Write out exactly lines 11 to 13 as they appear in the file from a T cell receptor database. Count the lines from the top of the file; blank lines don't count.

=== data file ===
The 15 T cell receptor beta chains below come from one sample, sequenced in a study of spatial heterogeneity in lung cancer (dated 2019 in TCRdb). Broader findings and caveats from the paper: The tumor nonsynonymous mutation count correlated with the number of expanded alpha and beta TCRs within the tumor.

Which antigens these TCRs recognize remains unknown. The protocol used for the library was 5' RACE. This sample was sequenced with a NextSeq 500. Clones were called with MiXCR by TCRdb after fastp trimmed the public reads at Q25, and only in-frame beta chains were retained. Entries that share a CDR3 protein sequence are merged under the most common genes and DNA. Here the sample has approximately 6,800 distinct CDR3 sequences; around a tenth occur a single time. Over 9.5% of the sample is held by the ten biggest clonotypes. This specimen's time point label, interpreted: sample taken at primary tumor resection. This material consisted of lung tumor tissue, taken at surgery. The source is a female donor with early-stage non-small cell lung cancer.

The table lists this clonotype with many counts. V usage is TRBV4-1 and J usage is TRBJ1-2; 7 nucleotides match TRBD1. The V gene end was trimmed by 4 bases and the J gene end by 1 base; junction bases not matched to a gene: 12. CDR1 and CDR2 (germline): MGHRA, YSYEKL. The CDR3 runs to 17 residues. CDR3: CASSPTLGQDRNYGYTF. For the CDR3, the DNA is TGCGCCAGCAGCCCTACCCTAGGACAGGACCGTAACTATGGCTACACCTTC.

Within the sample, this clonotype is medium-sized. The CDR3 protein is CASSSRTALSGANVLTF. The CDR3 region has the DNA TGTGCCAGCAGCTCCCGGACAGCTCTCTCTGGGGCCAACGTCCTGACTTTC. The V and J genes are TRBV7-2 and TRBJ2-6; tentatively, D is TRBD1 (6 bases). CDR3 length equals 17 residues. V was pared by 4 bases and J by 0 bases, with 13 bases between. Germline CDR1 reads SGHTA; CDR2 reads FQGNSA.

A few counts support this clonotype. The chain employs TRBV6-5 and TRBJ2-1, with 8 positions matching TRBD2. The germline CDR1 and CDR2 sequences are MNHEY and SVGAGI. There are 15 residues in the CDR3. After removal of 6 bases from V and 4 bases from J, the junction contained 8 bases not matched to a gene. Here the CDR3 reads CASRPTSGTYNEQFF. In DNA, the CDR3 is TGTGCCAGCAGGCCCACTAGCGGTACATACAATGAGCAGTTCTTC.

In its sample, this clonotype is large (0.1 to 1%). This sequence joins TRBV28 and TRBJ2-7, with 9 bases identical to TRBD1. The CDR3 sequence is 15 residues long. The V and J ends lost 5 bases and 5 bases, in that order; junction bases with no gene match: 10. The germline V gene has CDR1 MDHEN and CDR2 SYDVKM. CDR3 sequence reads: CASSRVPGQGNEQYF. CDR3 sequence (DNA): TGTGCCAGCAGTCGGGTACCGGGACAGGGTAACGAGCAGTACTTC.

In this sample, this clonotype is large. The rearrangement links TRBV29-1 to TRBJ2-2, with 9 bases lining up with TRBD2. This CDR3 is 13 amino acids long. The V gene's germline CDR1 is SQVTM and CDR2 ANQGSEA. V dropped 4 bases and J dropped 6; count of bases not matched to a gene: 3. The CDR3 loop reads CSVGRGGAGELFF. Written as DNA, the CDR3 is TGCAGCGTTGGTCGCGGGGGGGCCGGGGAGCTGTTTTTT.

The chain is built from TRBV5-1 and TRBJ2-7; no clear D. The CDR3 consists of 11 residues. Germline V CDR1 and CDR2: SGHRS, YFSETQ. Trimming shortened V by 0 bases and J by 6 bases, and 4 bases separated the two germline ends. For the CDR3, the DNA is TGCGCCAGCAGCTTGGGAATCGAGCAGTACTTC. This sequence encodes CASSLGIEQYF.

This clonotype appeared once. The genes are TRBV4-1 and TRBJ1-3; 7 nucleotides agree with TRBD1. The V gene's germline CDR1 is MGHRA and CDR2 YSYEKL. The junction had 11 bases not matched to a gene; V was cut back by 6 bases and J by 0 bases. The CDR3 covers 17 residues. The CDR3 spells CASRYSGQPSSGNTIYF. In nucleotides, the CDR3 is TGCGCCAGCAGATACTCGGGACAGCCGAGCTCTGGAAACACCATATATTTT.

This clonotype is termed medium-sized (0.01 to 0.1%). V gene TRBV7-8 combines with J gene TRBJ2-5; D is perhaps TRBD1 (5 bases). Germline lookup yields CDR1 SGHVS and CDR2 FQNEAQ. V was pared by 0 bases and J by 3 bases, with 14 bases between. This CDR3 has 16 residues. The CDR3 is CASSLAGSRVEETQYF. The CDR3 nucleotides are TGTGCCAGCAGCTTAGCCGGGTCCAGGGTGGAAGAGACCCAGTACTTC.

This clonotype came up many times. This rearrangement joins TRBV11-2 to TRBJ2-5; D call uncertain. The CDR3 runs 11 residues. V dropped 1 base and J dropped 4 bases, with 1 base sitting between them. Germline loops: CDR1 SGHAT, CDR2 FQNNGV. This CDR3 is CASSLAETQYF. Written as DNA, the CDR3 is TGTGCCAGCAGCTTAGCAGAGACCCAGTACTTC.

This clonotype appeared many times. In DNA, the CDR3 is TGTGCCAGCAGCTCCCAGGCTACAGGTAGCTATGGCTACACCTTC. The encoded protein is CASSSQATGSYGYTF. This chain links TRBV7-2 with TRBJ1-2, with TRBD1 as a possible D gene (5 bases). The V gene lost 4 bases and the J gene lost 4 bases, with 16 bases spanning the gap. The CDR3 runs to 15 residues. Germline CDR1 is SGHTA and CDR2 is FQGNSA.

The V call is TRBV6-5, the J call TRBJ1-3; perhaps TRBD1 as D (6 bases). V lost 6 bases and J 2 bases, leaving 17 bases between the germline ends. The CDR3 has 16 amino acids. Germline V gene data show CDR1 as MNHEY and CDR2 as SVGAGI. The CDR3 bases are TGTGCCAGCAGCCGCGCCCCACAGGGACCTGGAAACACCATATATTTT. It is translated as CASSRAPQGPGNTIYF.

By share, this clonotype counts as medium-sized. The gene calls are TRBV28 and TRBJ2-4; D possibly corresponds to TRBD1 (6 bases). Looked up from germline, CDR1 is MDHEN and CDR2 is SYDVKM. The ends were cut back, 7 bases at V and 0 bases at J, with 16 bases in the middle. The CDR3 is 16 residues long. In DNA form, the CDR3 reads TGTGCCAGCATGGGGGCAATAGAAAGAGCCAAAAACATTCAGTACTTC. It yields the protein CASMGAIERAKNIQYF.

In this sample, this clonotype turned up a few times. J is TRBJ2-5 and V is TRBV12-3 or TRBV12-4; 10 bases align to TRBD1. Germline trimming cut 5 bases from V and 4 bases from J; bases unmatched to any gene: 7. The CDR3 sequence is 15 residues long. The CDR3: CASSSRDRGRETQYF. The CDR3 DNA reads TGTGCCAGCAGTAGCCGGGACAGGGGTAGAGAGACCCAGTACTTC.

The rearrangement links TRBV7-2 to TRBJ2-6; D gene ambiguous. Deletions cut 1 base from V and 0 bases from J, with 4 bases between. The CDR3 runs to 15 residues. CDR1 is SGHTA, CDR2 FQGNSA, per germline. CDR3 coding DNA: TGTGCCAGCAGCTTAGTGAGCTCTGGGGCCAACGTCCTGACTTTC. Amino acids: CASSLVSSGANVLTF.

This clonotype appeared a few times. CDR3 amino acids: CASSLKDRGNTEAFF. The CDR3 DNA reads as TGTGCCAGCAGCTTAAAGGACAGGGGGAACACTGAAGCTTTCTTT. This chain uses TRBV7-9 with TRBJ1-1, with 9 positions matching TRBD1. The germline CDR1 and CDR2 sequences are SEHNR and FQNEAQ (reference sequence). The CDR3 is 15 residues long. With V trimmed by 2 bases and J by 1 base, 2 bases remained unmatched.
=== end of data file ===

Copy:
This clonotype came up many times. This rearrangement joins TRBV11-2 to TRBJ2-5; D call uncertain. The CDR3 runs 11 residues. V dropped 1 base and J dropped 4 bases, with 1 base sitting between them. Germline loops: CDR1 SGHAT, CDR2 FQNNGV. This CDR3 is CASSLAETQYF. Written as DNA, the CDR3 is TGTGCCAGCAGCTTAGCAGAGACCCAGTACTTC.

This clonotype appeared many times. In DNA, the CDR3 is TGTGCCAGCAGCTCCCAGGCTACAGGTAGCTATGGCTACACCTTC. The encoded protein is CASSSQATGSYGYTF. This chain links TRBV7-2 with TRBJ1-2, with TRBD1 as a possible D gene (5 bases). The V gene lost 4 bases and the J gene lost 4 bases, with 16 bases spanning the gap. The CDR3 runs to 15 residues. Germline CDR1 is SGHTA and CDR2 is FQGNSA.

The V call is TRBV6-5, the J call TRBJ1-3; perhaps TRBD1 as D (6 bases). V lost 6 bases and J 2 bases, leaving 17 bases between the germline ends. The CDR3 has 16 amino acids. Germline V gene data show CDR1 as MNHEY and CDR2 as SVGAGI. The CDR3 bases are TGTGCCAGCAGCCGCGCCCCACAGGGACCTGGAAACACCATATATTTT. It is translated as CASSRAPQGPGNTIYF.